The Anonymous Widower

East Kent Maternity Deaths: Babies Might Have Survived With Better Care

The title of this post, is the same as that of this article on the BBC.

This is the first paragraph.

Up to 45 babies might have survived if they had received better care at East Kent NHS Hospitals Trust, a damning independent review has found.

As a father of three, who has experienced the death of both his wife and youngest son, I know that this is a tragedy for too many families.

But episodes like these seem to come along regularly in the NHS. We have had two cases, where nurses were murdering babies, the notorious Harold Shipman and several abuse cases in mental health.

Is the monitoring of the outcome of patient treatment up to scratch?

In the 1970s, I was asked to do some programming for Bob, who was the Chief Management Accountant of Lloyds Bank and before that he had been Chief Accountant of Vickers. Bob had very definite ideas about how to ascertain the performance of various divisions and departments in a company or organisation.

He taught me a lot as we applied his ideas to check out the performance of various branches in the Bank. A lot of his experience was incorporated into Artemis and other programs I have written.

One of the things we did with bank branches was to plot groups of branches in simple scatter diagrams, so that those with problems stood out.

Does the government do similar things with hospitals and GP surgeries?

I even went as far as to suggest that my software Daisy could be used to find rogue practitioners like Harold Shipman. I was thanked for my submission to the report, but was not told my ideas were mentioned in the report.


I believe that more babies might have survived in Kent, if a statistician had been comparing results between hospital trusts and actively looking for problems.

I suspect the reason, there is no serious analysis, is that there is a belief in the NHS, that no-one ever makes mistakes or is evil.


October 19, 2022 - Posted by | Computing, Health | , , , , , , ,


  1. This sort of tracking is very carefully done for critical care units by ICNARC (I think data is collected twice a day)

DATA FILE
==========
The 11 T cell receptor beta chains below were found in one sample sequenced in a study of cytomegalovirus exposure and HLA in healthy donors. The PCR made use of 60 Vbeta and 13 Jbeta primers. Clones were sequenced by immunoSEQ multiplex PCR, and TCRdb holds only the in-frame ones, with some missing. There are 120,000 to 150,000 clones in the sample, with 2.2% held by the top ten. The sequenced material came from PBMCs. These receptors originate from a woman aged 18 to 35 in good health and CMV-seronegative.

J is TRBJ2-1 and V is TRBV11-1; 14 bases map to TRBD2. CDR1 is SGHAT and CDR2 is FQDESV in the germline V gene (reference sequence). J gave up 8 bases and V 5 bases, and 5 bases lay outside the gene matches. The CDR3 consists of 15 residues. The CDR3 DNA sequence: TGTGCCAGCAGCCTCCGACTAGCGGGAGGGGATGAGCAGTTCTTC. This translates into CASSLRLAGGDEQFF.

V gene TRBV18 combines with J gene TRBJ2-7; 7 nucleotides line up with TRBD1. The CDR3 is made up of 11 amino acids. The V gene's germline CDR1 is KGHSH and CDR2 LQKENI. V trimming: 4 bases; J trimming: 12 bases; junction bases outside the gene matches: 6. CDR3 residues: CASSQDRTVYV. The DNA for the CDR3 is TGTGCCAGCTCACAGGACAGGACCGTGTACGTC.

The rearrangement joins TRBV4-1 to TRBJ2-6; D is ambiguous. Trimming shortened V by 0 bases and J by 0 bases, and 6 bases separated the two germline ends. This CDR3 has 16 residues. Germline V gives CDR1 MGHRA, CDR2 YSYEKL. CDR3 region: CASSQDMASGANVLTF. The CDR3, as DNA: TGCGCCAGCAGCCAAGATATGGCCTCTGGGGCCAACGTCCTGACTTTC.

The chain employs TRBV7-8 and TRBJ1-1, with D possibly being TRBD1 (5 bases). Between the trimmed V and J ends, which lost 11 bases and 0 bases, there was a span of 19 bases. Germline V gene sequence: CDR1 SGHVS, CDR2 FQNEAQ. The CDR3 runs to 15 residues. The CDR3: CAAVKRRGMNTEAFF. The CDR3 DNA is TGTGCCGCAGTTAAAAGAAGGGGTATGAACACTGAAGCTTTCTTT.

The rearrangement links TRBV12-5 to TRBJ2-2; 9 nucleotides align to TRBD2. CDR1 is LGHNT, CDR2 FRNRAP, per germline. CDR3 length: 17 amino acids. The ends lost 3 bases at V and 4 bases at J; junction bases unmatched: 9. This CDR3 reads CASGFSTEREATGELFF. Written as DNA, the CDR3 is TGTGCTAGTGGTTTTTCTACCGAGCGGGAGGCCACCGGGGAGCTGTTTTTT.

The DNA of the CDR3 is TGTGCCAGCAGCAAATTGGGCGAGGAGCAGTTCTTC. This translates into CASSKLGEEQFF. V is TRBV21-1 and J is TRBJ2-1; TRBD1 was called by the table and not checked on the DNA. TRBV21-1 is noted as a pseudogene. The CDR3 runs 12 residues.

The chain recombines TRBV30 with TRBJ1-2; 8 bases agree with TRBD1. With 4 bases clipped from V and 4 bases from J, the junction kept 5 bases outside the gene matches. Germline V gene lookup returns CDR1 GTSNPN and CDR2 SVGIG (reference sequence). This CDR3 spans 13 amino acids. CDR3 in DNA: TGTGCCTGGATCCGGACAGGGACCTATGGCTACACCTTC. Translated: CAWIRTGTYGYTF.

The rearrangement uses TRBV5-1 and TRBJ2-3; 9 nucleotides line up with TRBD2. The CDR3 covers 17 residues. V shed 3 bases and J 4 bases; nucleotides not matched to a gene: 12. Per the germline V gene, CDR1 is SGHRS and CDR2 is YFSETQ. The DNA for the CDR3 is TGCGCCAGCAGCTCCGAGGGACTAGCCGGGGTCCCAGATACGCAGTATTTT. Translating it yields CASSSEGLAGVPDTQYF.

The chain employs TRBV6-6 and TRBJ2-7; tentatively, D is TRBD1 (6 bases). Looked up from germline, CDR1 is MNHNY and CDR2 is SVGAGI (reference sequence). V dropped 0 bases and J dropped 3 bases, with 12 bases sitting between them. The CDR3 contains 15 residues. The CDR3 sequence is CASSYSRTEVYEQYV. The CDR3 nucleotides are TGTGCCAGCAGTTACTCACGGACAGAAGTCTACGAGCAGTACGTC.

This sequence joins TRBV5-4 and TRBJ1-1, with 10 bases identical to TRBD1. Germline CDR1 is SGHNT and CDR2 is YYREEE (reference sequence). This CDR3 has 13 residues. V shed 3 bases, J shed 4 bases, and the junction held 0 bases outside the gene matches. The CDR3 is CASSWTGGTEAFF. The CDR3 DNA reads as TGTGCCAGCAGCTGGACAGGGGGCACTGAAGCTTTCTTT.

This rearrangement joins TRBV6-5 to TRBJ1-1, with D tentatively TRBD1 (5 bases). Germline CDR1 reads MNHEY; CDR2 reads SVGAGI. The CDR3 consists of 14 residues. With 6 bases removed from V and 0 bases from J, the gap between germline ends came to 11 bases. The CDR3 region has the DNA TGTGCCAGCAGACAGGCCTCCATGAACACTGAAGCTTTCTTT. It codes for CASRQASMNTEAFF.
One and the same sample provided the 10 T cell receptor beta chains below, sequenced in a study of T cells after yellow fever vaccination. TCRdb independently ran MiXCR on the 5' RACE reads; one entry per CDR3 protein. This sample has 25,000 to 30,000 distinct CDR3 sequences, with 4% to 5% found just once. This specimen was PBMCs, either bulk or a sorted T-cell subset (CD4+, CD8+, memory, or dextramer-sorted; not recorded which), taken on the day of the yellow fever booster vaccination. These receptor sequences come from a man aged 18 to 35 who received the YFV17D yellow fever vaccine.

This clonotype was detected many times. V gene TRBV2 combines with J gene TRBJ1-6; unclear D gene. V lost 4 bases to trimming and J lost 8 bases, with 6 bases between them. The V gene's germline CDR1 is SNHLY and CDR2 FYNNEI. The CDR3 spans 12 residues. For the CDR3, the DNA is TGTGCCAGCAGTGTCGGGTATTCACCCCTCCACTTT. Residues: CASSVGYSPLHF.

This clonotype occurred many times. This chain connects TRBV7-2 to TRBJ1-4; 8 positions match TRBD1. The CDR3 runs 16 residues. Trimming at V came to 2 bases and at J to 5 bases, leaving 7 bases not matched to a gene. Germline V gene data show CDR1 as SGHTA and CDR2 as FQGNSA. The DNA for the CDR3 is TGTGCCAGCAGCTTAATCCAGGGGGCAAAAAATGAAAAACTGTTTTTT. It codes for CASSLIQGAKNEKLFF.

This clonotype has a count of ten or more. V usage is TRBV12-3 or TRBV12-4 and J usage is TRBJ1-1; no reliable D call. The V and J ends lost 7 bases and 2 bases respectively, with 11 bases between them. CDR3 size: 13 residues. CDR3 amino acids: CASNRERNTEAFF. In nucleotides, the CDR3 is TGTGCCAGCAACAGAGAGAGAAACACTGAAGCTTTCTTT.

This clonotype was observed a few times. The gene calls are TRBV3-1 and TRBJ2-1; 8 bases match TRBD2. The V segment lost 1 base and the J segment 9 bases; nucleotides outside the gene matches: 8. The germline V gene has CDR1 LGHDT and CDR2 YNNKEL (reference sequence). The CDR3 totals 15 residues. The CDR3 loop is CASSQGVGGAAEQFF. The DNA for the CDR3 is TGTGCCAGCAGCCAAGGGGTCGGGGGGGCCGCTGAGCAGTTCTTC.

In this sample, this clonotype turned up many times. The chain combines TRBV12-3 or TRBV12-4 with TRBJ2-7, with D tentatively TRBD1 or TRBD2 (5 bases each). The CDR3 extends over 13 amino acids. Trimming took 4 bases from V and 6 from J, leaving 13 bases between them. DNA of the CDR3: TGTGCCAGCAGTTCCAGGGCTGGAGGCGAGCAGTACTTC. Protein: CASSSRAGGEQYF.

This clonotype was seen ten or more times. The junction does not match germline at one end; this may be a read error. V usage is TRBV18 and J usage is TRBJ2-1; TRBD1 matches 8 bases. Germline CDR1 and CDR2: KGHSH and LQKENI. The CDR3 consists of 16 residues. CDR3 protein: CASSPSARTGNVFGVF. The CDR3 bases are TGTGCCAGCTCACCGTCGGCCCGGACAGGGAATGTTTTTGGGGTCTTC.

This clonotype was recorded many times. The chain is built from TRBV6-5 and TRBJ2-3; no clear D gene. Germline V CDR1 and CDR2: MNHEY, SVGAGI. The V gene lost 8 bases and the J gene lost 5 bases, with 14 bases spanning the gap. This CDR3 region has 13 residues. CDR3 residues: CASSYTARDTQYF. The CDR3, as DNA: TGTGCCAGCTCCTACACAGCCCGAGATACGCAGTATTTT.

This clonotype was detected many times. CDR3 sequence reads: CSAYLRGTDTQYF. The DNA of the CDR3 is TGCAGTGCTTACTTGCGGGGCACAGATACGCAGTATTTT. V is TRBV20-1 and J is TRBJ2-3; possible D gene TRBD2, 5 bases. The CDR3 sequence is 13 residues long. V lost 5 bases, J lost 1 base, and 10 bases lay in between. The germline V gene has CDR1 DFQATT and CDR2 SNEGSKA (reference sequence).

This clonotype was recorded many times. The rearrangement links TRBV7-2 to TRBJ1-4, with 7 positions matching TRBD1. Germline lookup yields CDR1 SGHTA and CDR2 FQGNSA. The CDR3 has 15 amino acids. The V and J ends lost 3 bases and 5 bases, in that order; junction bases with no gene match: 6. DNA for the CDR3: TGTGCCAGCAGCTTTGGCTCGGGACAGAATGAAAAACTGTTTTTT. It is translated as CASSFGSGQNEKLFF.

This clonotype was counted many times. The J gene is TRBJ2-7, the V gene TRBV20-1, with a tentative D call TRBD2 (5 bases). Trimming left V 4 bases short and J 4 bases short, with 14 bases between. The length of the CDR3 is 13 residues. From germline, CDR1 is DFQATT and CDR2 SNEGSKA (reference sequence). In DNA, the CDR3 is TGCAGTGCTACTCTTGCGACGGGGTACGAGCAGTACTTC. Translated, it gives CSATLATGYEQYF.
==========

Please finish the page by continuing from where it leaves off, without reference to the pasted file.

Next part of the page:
They were heavily involved in the acute covid-19 trials as a result

    Comment by David John Collier | October 20, 2022 | Reply

    • Thanks!

      Comment by AnonW | October 20, 2022 | Reply

  2. Our youngest daughter was born in Kent – although not East Kent. Thankfully things were straightforward. But the maternity dept didnt have it’s own theatre for mothers needing c-section. There was just one theatre in the who hospital. When it was decided that I was having a c-section, they told me they would interrupt the theatre list, and I would then be delivered. =I asked 2 questions – 1. – what was the list, and 2 were I or my baby in any danger from waiting a few hours. I was a children’s ENT list – tonsils out etc, and no I was in no there was no danger in leaving the c-setion for a few hours. So that is what we did – I knew people whose children’s tonsil surgery etc had been cancelled halfway through the list. Most hospitals either had maternity only theatre, and/or a couple of delivery rooms which could be used as a theatre in an emergency. The hospital I am talking about has now been demolished and the maternity dept in the new hospital is apparently state of the art. But with the figures for East Kent, I can’t help wondering what sort of emergency procedures they had available.

    Comment by nosnikrapzil | October 20, 2022 | Reply

  3. A friend of mine was having her baby in a hospital in East Anglia. It was decided she needed a C-Section, so was moved forty miles by ambulance down the A14, to another hospital.

    I also remember an incident in East Anglia, where in August there were so many multiple births, they ran out of incubators, so some babies were taken after delivery to Bedford. That is only a resource management problem if you have enough spare incubators ready in the region.

    Some years ago, I got a fish-bone stuck in my throat and Addenbrooke’s A & E told me to come back the next day, where they would knock me out and remove it. Unfortunately, all spare capacity in the operating theatres was used up, by a serious multiple pile-up on the A14, so I took up a bed all day.

    In the end, a feisty Australian staff-nurse found a junior surgeon, who was prepared to remove my fish-bone without the anaesthetic. He succeeded with the help of a sultry Spanish nurse.

    Having been cared for in Addenbrooke’s and a couple of London hospitals, I feel that Addenbrooke’s are more likely to take an alternative procedure to get things moving. They also use methods that need less equipment and staff, where they are appropriate. For instance, I have had to endoscopies there without a sedative. They do that so you can drive home and they don’t need to have any recovery beds.

    Comment by AnonW | October 20, 2022 | Reply

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